Child-size MLK birth home gives kids a hands-on approach

Not long after Christine King Farris’ “My Brother Martin” was published, Collette Hopkins took a small group of kids to tour his birth home on Auburn Avenue, a house that was virtually a character in the 2003 children’s book.

The rooms of the quaint 1894 Queen Anne-style two-story, open to the public for tours by the National Park Service, were roped off. But Hopkins tried to bring the residence to life, citing anecdotes from Farris’ book that filled gaps in the ranger’s story.

“The kids were saying, ‘I wish I could go in and touch it,’ ” recalls Hopkins, the National Black Arts Festival director of education and family programs. “And I said, ‘If I built it, you could.’ Then I said, ‘You know what? I’m going to build a playhouse just like this.’ ”

This weekend, the child-size replica of the King Birth Home is debuting at the NBAF Children’s Education Village at the Woodruff Arts Center. And there’s no part that’s off limits. Camps and other groups were the first to check it out Friday, and it’s open to all visitors Saturday and Sunday at no charge.

The replica was built at two-thirds scale by Spelman College associate professor of drama and dance Paul Thomason and his scenic design crew of Spelman and Morehouse College students. And there’s only room for two or three kids inside at a time, since the home has been reduced to an entry parlor and a living room.

The small physical size stands in direct contrast to the huge King presence that organizers hope will resonate for visitors.

“We did a lot of pre-testing with kids on this project, asking them, ‘What do you know about the Rev. Martin Luther King Jr.?’ ” Hopkins says. “They knew very little.”

Extending the teaching beyond the yellow house with dark brown trim will be 12 learning stations in the form of key icons in King’s life, such as the Edmund Pettus Bridge in Selma, Ala. Each station offers two hands-on activities, such as making an origami peace dove.

Youth “griots” will tell of key dates in King’s life and quiz kids to make sure they get it. And visitors will take home a free copy of “My Brother Martin.”

In that book and last year’s memoir, “Though It All: Reflections on My Life, My Family and My Faith,” Farris recalls the Auburn Avenue residence where “M.L.” lived from 1929 to 1941 as a loving backdrop for the typical high jinks of middle-class youth. “I don’t want people to paint him as some kind of icon,” she told the AJC in January, speaking of visitors to the King Birth Home, which drew 62,000 in 2008. “He was a typical child and he had a normal, typical boyhood.”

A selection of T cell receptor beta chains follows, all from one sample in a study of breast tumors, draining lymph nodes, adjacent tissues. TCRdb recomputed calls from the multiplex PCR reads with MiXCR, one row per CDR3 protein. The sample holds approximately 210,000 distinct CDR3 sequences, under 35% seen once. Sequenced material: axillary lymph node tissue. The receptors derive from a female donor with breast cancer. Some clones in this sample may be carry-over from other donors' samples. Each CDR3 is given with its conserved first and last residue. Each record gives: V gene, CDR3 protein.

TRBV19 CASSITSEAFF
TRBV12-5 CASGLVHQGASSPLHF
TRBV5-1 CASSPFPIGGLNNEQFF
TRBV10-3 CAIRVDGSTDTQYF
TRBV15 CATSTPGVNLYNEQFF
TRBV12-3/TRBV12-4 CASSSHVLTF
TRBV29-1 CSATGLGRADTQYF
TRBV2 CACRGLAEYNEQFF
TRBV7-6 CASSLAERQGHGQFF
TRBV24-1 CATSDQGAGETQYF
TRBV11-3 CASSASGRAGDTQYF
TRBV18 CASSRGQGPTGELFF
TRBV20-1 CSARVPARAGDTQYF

But in other respects, life at 501 Auburn Ave. was hardly typical. Their father, Martin Luther King Sr. (“Daddy King”) was a minister and an activist, hosting in the parlor meetings to push for equal salaries for black and white teachers and to organize voter registration drives.

Spelman’s Thomason said he was “overwhelmed” when he took the Birth Home tour in preparation for producing the replica. “The only question in my mind is why anyone in Atlanta, black or white, hasn’t taken the tour?” he says. “It shouldn’t be just all those tourists.”

The NBAF is developing connected classroom curriculum on King’s life for students from pre-K to 12th grade, a teacher training program and a Web site.

“We want students to be inspired by King’s words,” says John McCall, a science teacher at Atlanta’s Maynard Jackson High School, who wrote the 12th grade curriculum. “We want them to become trailblazers of their own time, to come up with their own philosophy and have their own dreams.”

Children’s Education Village at National Black Arts Festival

10 a.m.-4 p.m. today, noon- 5 p.m. Sunday. Woodruff Arts Center, 1280 Peachtree St. N.E. Free. www.nbaf.org.

King Birth Home tours: Hourly in summer, 9:30 a.m.-5:30 p.m. daily. Free. Reservations required (in person). MLK National Historic Site Visitor Center, 450 Auburn Ave., 404-331-5190, www.nps.gov/malu.